At NYU there is an expository writing course called Writing the Essay, which all university undergraduates must take in their first year. I’ve listened to many an undergrad complain about the course, and not coincidentally, I can’t think of a single TA in my acquaintance who hasn’t had to reteach these students the basic skills of writing an essay: how to open an essay; what a thesis sentence is and how to formulate one; how to introduce quotations and other sorts of evidence in body paragraphs; how to conclude an essay, etc.. With an already tight semester, there is no way to go about teaching all this without making students feel like they are going through writing boot camp.

So what goes wrong during the semester when students are supposedly learning how to “write the essay”? One of the most common complaints about the class is not that it’s boring or difficult, but that they don’t actually learn how to write papers in Writing the Essay. This baffled me until I finally saw a copy of the syllabus. And, indeed, students do a lot of reading and writing, but the essays they are modelling their writing upon are deeply introspective. They read Annie Dillard and react to Annie Dillard and write in the style of Annie Dillard (for example). Now let me say that I have nothing but the highest regard Annie Dillard. She has written one of my favorite books of all time. She is a master at elaborating ideas in prose that will haunt the reader. If you read her carefully she will teach you to see the world with clearer eyes, and if you become sensitive to the rhythm and imagery of her prose, you might even become a better writer of creative non-fiction. But all that still doesn’t make her the person to turn to when you want to learn how to write an analytical paper that will pass muster in an undergraduate literature class. (Although once you’ve gotten a handle on the basics, I would certainly urge you to return to Annie Dillard, because her prose will inspire you to enliven your academic writing, which really needn’t be so dry.)

One thing that Writing the Essay does well is expose students to the writing of other undergraduates. (There is an essay by Interpol‘s Paul Banks that continues to make its rounds on the Internet.) Student papers give undergraduates accessible writing models. In my MAP course I asked my students for permission to share anonymous excerpts from their first papers. Everyone agreed, so I set aside fifteen minutes from one class (yes, time is always tight) to go over the passages together. I emphasized that I had selected examples from papers that received a range of grades to show that even papers that didn’t earn an A had strong moments. I grouped the selections into introductory paragraphs, body paragraphs, analyses, and conclusions, and we went over them together one by one. Rather than telling students why I had made each selection, I asked them to pick out the remarkable features of each one themselves. I also included one special case where a student opted for a more creative approach. After explaining to students that I generally preferred that they practice a more orthodox essay style, I asked them to discern why I found this particular instance effective.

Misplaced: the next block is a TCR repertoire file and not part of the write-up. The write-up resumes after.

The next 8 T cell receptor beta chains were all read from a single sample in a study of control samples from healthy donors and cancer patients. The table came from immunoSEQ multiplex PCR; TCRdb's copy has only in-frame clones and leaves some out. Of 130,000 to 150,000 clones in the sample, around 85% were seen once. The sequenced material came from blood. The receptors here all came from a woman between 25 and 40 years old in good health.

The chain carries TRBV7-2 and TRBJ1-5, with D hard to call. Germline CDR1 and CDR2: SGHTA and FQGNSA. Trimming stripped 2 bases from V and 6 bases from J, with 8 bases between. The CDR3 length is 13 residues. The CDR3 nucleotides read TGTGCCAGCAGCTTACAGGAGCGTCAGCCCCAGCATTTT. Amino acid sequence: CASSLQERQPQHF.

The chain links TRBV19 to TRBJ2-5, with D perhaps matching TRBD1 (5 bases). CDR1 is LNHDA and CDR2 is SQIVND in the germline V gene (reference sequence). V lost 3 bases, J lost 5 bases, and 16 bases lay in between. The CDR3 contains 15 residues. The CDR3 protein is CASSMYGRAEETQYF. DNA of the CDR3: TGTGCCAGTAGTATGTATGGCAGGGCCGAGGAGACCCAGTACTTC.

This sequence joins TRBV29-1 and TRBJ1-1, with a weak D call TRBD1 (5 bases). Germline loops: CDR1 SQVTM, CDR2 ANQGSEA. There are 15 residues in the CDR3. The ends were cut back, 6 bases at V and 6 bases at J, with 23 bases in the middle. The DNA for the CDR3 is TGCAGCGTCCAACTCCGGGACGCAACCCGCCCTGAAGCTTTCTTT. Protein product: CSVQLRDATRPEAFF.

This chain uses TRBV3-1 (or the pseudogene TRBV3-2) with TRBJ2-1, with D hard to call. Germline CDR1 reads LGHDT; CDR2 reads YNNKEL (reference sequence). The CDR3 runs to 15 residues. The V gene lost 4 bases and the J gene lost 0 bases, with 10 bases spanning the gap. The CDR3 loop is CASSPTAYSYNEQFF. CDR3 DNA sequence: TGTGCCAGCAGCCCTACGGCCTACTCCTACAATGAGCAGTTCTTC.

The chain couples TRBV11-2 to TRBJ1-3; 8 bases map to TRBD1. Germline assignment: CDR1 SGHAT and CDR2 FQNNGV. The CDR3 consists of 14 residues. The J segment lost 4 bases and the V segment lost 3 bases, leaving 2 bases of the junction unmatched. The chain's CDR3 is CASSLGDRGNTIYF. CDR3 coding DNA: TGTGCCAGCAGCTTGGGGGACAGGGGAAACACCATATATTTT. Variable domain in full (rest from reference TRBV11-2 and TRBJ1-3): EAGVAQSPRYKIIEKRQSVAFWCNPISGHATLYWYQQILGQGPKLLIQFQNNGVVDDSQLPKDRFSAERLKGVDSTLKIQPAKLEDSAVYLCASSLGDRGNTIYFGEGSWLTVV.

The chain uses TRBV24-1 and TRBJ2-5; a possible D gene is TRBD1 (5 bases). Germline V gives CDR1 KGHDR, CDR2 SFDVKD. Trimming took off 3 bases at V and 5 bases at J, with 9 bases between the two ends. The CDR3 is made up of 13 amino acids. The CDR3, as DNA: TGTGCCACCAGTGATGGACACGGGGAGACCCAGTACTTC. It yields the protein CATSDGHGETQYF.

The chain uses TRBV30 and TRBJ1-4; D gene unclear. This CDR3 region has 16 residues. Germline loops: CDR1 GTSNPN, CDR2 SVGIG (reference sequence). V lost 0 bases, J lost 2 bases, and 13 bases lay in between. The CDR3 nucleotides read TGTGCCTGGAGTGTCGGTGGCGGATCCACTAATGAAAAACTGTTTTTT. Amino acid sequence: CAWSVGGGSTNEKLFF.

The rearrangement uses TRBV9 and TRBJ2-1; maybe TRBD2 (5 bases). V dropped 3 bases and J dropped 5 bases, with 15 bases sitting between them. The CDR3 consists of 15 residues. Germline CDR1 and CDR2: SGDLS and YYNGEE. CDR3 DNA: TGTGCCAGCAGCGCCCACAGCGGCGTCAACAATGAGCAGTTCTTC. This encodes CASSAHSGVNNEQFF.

This sort of one-off exercise is not a magic bullet. Although I charted a handful of drastic improvements between the first and second papers in each of my sections that semester (from the C range to the A range), student writing did not improve across the board. And I wouldn’t expect it to based on a single fifteen-minute exercise. I share it here because I think that this is the sort of work we need to make time for, coupled with one-on-one office meetings with students who really need help with their writing.

As a college student I was not required to take any sort of expository writing course. It was assumed that we had learned the basics of writing in high school (where I did indeed learn how to write basic three-sentence paragraphs as a freshman), and that as undergrads we would hone our skills in the many “writing intensive” courses on offer and visit the Writing Workshop (where I was a tutor) for extra help. In contrast to NYU’s factory approach, Wesleyan’s strategy when it comes to writing is to develop the skill within a disciplinary and thematic context, while giving students individual guidance. This is the philosophy that roots my academic enrichment programs, which seek to build students’ reading and writing skills while hooking them into engaging topics and problems. I design my programs so that students have more time to work on their academic skills without being overwhelmed by so much content, as they are in regular undergraduate classes. Instead of administering exams, we will work on building arguments and ordering thoughts both aloud and in writing.

1 Comment

How to teach “student success” skills « Minds On Fire · November 29, 2011 at 2:33 pm

[…] interested in instruction in basic skills and student success. As i mention in my post on teaching students how to write, I think that many of these skills are the sort of things that should not be taught in isolation, […]

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